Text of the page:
The Striad Wrap by Stephanie Alford, constructed in a series of short row triangles, knit individually in strips and joined together without any seaming up.

It came to me one winter day, as I sat curled up in a comfy chair in my living room, drinking a cup of tea and gazing absentmindedly toward the dining room.  I’d recently got a new lampshade to hang over the dining table and, to be honest, I was absolutely smitten.  It has a fascinating construction, cleverly incorporating strips of joined-up triangles to form a globe shape. Very hard to describe in words but, I assure you, just delightful to look at.

And as my eyes followed the curve of those triangles, I suddenly found myself itching to pick up my needles and try to use the architecture of knitting to mimic their shapes. And so the Striad Wrap was born, constructed with intriguing series of short row triangles, knit individually in strips and joined together without any seaming up, that combine to beautifully show off the amazing colours of handdyed yarn.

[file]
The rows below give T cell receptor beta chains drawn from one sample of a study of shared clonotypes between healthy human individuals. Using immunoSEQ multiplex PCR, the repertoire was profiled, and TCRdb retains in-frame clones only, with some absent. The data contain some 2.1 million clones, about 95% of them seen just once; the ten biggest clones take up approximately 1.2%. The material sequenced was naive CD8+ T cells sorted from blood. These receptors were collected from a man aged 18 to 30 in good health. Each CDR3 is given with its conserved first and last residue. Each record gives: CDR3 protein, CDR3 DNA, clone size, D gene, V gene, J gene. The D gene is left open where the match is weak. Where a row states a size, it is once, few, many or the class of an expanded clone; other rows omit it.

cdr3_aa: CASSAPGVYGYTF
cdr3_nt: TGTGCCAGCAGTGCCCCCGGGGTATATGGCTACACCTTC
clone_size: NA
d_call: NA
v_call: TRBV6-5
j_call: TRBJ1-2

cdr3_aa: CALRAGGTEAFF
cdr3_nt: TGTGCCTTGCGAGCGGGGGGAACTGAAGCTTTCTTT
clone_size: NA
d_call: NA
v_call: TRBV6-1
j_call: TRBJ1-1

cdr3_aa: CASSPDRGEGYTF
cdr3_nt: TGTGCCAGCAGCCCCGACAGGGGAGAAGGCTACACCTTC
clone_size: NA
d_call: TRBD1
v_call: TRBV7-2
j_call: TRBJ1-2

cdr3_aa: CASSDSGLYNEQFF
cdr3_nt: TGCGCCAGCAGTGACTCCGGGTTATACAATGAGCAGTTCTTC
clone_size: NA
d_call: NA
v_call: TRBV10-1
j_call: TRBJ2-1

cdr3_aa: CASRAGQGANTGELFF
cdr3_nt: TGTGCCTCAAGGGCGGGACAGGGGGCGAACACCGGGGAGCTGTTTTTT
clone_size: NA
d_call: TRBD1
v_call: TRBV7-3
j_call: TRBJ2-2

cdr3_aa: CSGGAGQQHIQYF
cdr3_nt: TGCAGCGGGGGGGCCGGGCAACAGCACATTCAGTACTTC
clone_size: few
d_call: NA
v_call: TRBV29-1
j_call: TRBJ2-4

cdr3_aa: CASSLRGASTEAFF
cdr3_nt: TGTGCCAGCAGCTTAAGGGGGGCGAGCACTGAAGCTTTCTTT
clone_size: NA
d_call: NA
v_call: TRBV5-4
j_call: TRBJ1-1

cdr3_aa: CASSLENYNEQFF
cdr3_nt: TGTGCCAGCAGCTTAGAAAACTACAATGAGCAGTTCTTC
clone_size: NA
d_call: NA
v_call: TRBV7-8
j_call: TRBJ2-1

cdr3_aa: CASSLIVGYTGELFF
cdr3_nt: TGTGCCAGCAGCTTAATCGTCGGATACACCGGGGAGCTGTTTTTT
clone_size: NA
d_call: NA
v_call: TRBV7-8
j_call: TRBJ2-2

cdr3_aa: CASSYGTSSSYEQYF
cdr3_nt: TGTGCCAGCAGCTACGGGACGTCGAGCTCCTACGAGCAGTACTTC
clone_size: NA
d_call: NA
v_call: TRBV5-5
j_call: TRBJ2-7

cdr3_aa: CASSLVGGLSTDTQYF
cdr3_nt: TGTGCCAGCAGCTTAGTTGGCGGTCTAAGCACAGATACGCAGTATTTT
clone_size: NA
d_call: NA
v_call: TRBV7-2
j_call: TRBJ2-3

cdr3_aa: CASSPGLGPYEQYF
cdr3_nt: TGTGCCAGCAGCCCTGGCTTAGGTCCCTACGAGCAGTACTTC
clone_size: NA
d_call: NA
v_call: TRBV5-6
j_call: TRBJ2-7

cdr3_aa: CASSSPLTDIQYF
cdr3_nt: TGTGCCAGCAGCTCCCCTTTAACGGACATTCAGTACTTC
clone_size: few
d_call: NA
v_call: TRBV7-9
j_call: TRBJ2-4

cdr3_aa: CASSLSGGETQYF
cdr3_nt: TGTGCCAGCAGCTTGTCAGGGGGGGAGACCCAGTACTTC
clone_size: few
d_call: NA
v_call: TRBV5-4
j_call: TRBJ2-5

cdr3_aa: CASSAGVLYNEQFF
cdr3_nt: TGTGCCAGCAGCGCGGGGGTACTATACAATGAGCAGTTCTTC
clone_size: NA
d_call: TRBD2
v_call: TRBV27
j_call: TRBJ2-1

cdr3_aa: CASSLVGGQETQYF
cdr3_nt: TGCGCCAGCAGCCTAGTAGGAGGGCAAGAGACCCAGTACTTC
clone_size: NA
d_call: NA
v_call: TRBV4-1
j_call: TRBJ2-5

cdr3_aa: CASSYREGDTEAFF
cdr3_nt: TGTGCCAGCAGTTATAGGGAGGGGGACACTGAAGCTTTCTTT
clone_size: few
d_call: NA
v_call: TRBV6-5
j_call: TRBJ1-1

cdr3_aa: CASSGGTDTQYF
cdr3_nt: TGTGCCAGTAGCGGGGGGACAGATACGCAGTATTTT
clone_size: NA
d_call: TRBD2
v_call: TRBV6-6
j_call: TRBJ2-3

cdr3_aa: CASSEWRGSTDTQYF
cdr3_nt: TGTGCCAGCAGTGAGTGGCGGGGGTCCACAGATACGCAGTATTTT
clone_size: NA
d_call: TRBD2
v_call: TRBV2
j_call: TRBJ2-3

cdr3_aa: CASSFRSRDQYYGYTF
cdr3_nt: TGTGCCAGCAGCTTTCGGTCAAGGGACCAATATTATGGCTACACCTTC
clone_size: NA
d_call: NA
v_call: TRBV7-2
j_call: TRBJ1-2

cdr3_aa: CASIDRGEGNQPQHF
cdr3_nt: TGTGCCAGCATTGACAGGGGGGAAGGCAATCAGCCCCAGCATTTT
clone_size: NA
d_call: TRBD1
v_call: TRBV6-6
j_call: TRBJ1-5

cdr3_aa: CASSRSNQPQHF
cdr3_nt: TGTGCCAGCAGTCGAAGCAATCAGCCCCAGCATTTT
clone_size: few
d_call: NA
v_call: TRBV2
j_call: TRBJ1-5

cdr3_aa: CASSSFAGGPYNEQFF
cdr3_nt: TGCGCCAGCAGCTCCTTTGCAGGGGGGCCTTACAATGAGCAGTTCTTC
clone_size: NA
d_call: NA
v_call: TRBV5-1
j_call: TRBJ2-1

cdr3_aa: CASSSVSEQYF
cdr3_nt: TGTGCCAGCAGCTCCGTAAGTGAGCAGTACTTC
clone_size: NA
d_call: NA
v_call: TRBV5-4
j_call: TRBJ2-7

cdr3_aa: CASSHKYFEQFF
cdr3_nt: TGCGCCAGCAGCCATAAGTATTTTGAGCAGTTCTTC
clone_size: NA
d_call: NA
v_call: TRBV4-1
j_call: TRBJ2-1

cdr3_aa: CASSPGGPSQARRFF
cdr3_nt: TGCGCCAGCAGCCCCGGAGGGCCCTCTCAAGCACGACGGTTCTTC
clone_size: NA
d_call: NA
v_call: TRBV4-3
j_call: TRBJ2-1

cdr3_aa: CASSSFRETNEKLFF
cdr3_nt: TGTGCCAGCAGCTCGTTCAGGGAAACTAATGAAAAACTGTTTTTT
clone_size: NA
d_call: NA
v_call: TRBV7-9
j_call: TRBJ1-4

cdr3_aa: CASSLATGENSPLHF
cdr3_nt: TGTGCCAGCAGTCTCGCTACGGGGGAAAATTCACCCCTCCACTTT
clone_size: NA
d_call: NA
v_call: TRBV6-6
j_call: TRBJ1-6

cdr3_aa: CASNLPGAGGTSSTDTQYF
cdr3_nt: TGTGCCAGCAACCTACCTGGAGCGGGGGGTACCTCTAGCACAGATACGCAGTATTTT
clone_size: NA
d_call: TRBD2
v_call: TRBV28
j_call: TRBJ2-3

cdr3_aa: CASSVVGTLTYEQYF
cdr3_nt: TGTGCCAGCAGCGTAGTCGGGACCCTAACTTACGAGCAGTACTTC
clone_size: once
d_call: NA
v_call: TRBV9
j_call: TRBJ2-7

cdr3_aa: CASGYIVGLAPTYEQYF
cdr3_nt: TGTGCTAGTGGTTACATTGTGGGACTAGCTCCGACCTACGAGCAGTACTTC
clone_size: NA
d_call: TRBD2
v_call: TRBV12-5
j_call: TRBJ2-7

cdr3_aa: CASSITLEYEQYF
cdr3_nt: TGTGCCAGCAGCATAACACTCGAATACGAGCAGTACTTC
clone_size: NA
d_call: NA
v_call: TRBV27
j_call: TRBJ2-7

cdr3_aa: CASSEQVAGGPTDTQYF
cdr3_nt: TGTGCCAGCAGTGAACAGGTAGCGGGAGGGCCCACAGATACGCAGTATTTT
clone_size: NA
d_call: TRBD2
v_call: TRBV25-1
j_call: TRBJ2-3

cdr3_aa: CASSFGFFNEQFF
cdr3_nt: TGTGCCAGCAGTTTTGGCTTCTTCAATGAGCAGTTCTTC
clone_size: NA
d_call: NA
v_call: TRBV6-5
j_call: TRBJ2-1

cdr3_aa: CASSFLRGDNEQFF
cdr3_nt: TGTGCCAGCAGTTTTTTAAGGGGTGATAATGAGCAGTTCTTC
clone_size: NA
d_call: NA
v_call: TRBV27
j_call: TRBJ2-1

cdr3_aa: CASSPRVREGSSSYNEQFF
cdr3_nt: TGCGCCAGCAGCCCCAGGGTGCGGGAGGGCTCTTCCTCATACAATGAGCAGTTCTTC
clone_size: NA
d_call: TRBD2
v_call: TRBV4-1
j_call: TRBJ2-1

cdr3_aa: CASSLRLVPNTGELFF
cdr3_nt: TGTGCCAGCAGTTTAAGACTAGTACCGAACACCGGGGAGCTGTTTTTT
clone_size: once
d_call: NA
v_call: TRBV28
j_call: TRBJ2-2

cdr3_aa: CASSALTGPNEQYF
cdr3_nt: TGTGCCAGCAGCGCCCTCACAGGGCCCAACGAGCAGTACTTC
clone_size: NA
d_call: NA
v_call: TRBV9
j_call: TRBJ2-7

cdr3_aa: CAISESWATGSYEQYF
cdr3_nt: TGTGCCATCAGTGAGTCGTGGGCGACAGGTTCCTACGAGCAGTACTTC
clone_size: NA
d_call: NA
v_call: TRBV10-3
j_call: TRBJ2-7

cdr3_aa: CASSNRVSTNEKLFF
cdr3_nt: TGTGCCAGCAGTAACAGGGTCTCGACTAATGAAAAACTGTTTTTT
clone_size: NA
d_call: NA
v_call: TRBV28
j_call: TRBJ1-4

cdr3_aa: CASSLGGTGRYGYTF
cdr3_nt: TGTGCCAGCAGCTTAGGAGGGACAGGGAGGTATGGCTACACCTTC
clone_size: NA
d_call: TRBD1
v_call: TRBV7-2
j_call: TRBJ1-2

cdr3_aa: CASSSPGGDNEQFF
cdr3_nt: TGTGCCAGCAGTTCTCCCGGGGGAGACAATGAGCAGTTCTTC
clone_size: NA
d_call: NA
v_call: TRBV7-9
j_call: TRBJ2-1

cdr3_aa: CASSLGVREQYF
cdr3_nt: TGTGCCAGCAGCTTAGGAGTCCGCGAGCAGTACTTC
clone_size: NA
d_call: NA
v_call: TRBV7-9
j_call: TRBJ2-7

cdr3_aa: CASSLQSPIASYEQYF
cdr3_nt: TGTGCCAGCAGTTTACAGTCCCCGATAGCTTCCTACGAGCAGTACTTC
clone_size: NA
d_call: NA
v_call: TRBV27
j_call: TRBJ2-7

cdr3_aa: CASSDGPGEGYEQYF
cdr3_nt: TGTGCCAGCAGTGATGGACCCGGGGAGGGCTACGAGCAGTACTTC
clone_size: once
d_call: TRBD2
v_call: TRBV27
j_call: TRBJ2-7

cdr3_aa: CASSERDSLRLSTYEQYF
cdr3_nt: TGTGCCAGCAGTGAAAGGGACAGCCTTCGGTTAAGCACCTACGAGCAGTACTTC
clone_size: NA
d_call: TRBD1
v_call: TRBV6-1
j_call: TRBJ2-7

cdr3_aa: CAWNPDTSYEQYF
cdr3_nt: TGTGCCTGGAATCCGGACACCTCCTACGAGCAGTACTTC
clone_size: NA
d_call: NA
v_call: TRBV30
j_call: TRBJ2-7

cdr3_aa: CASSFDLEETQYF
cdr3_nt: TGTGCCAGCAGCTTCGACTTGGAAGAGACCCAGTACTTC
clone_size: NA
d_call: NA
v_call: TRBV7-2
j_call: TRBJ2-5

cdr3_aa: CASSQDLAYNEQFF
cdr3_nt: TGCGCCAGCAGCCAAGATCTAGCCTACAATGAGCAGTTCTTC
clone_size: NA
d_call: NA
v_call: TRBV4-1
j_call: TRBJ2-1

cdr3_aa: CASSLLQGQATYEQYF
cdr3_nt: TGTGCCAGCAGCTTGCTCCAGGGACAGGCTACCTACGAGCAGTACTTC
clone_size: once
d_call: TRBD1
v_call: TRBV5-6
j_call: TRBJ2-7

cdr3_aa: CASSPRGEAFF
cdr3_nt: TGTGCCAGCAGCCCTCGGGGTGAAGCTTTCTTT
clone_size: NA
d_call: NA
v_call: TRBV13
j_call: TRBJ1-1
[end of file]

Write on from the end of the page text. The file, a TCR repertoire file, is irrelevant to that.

My assistant knitting the Striad Wrap

You see?  Proof positive that real inspiration can strike from even the simplest (and most unlikely) of things! So if you’ve been feeling like the last year has put a dampener on your own creativity, perhaps try looking at your own environment with fresh eyes.

(And in the meantime, grab some yarn from your stash and borrow a bit of my inspiration by casting on the Striad Wrap.  It releases today and I’m so excited to share it with you!)

The Striad Wrap by Stephanie Alford, constructed in a series of short row triangles, knit individually in strips and joined together without any seaming up.


This week, Ravelry introduced a new Dark Mode theme (the link goes to their announcement on Twitter, not directly to Ravelry).